5 tn Heb “in all their distress, there was distress to him” (reading לוֹ [lo] with the margin/Qere).
6 tn Heb “the messenger [or “angel”] of his face”; NIV “the angel of his presence.”
sn This may refer to the “angel of God” mentioned in Exod 14:19, who in turn may be identical to the divine “presence” (literally, “face”) referred to in Exod 33:14-15 and Deut 4:37. Here in Isa 63 this messenger may be equated with God’s “holy Spirit” (see vv. 10-11) and “the Spirit of the Lord” (v. 14). See also Ps 139:7, where God’s “Spirit” seems to be equated with his “presence” (literally, “face”) in the synonymous parallelistic structure.
7 tn Or “redeemed” (KJV, NAB, NIV), or “delivered.”
8 tn Heb “all the days of antiquity”; KJV, NAB, NASB, NIV, NRSV “days of old.”
9 tn Or “grieved, hurt the feelings of.”
11 tn Heb “and he remembered the days of antiquity, Moses, his people.” The syntax of the statement is unclear. The translation assumes that “his people” is the subject of the verb “remembered.” If original, “Moses” is in apposition to “the days of antiquity,” more precisely identifying the time period referred to. However, the syntactical awkwardness suggests that “Moses” may have been an early marginal note (perhaps identifying “the shepherd of his flock” two lines later) that has worked its way into the text.
12 tn The Hebrew text has a plural form, which if retained and taken as a numerical plural, would probably refer to Moses, Aaron, and the Israelite tribal leaders at the time of the Exodus. Most prefer to emend the form to the singular (רָעָה, ra’ah) and understand this as a reference just to Moses.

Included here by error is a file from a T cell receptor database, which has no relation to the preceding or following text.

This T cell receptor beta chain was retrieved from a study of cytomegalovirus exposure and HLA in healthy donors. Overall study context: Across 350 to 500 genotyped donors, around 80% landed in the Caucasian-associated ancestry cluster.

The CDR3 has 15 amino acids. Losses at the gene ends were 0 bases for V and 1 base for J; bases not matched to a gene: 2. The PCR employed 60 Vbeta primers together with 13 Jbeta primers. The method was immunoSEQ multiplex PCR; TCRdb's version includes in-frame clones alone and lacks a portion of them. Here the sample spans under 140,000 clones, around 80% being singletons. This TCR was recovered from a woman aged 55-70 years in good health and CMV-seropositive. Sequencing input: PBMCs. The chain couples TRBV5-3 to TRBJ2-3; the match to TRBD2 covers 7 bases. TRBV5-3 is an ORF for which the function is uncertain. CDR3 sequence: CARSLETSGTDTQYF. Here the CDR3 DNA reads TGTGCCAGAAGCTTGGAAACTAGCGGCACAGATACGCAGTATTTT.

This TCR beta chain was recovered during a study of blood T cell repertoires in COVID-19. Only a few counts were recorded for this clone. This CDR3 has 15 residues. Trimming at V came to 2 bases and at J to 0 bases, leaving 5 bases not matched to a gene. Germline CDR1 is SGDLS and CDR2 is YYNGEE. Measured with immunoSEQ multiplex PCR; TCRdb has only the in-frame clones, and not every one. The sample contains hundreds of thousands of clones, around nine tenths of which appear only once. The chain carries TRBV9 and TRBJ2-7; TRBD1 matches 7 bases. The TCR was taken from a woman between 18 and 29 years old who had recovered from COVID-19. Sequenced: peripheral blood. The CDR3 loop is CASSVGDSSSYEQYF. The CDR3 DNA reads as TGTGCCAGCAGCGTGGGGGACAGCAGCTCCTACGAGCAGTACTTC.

14 tn Heb “who caused to go at the right hand of Moses the arm of his splendor.”
15 tn Heb “making for himself a lasting name.”
16 tn Heb “in the desert [or “steppe”].”
17 tn The words “to graze” are supplied in the translation for clarification.
18 tn Or “so” (KJV, ASV), or “thus” (NAB, NRSV).
19 tn Heb “making for yourself a majestic name.”
20 tn This probably refers to his zeal for his people, which motivates him to angrily strike out against their enemies.
21 tn The Hebrew text reads literally, “the agitation of your intestines and your compassion to me they are held back.” The phrase “agitation of your intestines” is metonymic, referring to the way in which one’s nervous system reacts when one feels pity and compassion toward another. אֵלַי (’elay, “to me”) is awkward in this context, where the speaker represents the nation and, following the introduction (see v. 7), utilizes first person plural forms. The translation assumes an emendation to the negative particle אַל (’al). This also necessitates emending the following verb form (which is a plural perfect) to a singular jussive (תִתְאַפָּק, tit’appaq). The Hitpael of אָפַק (’afaq) also occurs in 42:14.
22 tn Heb “our protector [or “redeemer”] from antiquity [is] your name.”